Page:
Types of Skating Helmets
With so many options available out there, you can easily find a quality skate helmet Australia wide that provides the ultimate safety and is aesthetically pleasing. However, not all helmets are made the same. There are different helmets for different activities including helmets for skateboarding, cycling, roller skating, and rollerblading. However, there are only a few helmets that you can wear for more than just one activity. No matter which sport you practice, a good multi-sport helmet can provide you with proper protection against high impact.
Some of the skate helmets require different safety standards and certifications, depending on the skateboard manufacturer and since wearing a helmet is required by the law in some states. For example, in all Australian states and territories, helmets are compulsory for riding bicycles and motorbikes. Whereas you don’t have to wear a skate helmet Australia wide when riding skateboard, rollerblades and roller-skates, but it’s still a good idea.
In general, there are two primary skate helmets types: urban/street helmet and cycling helmet. However, these come in a variety of colours and styles as well as protective materials. There are half helmets (shorty), open face (3/4), full face (street bike), off-road/motocross and many more. Regarding the materials used in construction, there are helmets made of expanded polystyrene – EPS foam and polystyrene. Such materials are so powerful against impacts.
Urban or street helmets are very popular among inline skaters, skateboarders and scooter users. They provide full occiput protection as they are designed not only for pro skaters but for beginners who are just starting to skate and who will eventually fall a lot. Whereas the cycling helmets are usually favourite among the fitness and speed skaters because of their excellent ventilation and aerodynamics.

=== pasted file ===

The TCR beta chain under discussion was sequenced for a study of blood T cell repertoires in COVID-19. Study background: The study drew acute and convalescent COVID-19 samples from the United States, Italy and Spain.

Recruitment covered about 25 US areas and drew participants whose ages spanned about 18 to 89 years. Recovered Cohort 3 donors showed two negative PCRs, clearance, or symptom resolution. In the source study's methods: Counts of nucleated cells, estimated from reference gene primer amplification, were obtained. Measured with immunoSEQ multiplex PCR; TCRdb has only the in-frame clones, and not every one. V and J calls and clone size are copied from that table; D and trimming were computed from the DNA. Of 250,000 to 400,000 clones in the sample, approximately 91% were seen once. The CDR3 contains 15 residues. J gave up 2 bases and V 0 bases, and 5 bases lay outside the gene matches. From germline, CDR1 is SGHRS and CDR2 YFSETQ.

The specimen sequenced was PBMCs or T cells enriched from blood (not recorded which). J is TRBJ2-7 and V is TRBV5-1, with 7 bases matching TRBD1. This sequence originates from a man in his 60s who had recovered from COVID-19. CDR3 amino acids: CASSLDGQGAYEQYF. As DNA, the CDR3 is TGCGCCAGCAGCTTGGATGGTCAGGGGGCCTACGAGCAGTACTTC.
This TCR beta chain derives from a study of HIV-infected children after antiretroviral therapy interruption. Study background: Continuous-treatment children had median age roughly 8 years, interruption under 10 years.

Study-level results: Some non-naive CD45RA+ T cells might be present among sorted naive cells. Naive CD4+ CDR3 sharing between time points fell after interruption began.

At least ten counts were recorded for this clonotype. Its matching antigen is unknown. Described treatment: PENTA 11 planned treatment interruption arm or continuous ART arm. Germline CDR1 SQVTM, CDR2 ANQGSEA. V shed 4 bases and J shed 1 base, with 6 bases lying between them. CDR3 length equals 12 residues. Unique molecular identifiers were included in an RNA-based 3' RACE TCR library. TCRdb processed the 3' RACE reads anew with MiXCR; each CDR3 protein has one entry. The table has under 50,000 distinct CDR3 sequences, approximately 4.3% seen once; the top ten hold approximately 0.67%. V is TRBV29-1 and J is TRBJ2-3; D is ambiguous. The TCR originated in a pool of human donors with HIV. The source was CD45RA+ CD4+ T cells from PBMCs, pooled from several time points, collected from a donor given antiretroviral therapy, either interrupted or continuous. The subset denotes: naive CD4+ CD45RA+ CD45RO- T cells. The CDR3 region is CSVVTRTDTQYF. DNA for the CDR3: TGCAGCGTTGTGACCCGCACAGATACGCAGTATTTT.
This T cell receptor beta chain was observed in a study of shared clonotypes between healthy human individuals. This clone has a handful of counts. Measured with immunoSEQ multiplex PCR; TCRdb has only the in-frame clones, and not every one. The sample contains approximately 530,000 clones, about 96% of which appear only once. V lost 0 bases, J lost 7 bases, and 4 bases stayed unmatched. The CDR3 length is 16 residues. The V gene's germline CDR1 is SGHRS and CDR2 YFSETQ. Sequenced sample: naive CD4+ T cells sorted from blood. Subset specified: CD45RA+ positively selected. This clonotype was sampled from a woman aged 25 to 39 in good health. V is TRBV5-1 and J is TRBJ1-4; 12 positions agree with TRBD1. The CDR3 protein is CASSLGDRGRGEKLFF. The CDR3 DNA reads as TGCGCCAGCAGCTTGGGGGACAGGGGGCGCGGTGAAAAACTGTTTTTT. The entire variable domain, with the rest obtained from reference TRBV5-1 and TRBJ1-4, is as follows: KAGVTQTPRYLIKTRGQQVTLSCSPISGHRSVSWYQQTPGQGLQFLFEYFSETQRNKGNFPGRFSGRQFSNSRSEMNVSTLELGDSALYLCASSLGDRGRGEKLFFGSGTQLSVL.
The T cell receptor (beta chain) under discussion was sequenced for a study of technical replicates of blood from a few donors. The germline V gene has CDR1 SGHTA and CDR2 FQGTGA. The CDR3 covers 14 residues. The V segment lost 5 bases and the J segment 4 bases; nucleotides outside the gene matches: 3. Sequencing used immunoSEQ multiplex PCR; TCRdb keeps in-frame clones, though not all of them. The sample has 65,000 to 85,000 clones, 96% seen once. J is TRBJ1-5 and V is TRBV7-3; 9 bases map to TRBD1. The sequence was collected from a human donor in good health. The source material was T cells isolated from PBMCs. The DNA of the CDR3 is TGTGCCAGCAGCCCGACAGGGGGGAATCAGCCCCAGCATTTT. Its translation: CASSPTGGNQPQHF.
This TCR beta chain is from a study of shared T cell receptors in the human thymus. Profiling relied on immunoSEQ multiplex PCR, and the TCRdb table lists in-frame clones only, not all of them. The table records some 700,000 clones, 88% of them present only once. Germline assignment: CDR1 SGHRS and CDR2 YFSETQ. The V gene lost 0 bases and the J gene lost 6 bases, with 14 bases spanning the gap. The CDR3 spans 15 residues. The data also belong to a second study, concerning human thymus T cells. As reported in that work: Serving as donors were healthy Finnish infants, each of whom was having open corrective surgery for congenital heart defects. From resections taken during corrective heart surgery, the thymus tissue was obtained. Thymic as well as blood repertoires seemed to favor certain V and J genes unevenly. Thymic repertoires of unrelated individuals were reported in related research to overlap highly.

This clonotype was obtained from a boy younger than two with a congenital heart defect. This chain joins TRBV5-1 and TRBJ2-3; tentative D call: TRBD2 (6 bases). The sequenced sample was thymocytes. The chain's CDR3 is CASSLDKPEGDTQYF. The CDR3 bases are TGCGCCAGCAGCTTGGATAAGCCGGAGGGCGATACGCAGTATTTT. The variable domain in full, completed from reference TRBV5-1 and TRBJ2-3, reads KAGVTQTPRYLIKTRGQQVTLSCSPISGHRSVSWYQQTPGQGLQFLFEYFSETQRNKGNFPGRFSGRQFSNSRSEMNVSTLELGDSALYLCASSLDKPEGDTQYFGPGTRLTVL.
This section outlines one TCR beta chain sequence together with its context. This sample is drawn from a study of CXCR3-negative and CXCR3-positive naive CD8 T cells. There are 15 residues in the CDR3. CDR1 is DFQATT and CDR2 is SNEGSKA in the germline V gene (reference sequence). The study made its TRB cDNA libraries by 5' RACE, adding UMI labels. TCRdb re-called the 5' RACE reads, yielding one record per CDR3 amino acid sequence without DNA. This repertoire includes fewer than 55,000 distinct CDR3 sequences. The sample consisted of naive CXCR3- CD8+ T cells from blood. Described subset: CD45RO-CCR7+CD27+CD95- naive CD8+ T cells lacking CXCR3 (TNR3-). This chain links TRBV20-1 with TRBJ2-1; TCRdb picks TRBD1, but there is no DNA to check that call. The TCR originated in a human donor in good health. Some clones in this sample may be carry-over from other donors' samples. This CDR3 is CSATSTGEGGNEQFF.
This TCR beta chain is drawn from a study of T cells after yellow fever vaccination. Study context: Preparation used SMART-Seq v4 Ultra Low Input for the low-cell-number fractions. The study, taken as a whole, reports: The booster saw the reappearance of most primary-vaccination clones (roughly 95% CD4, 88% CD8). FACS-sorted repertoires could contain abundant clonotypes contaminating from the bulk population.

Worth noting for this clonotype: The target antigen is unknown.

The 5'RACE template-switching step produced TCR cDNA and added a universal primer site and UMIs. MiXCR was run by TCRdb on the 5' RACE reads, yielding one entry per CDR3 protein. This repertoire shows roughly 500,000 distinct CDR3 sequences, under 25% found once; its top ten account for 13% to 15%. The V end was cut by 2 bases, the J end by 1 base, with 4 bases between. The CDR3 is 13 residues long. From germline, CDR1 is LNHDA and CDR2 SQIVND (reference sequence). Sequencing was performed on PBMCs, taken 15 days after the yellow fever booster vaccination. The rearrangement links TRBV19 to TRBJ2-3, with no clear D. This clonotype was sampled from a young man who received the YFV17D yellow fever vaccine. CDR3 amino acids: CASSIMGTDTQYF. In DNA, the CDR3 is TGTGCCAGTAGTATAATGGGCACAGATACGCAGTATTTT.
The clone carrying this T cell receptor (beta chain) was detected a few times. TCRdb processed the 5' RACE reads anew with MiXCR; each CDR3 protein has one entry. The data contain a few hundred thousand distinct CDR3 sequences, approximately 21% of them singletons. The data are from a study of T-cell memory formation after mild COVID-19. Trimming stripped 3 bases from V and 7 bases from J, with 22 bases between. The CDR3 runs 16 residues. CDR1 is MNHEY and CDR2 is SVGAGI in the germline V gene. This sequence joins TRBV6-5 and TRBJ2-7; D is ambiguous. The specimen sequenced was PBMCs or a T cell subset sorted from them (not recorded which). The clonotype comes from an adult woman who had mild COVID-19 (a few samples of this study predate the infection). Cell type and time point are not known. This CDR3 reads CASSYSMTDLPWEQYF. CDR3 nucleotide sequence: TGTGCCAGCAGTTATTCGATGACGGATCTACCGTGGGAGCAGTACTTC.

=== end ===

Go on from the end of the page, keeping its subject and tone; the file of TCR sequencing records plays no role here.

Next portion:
Key Features and Other Considerations
A helmet is assembled of several key components including shell, interior padding, straps and a buckle. More specifically, a helmet consist of an inner shell made from EPS foam or polystyrene and an outer shell made from a hard composite material, for example, ABS. The shell is the most important feature of any skate helmet as it is the key component responsible for absorbing the impact force, thus protecting you.
Another important feature is the interior padding or the sponges placed inside which provide comfort and an extra layer of protection. Straps with the buckle are key components for closing the helmet and holding it in place. The straps need to be adjustable as well as durable and tightly affixed to your helmet and the buckle, ensuring that the helmet won’t fall during an accident.
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Living in a tiny home with her not so tiny family, Kate considers multitasking to be her power as a caring supermum and wife. Whenever she's not in curled up in her writer's corner, covering various topics on kids and baby stuff, health, education, knowledge, entertainment or interior decor, you'd find her enjoying some quality time with loved ones, both indoors and out, sharing different experiences together; what better way to chase a writer's block away, right?!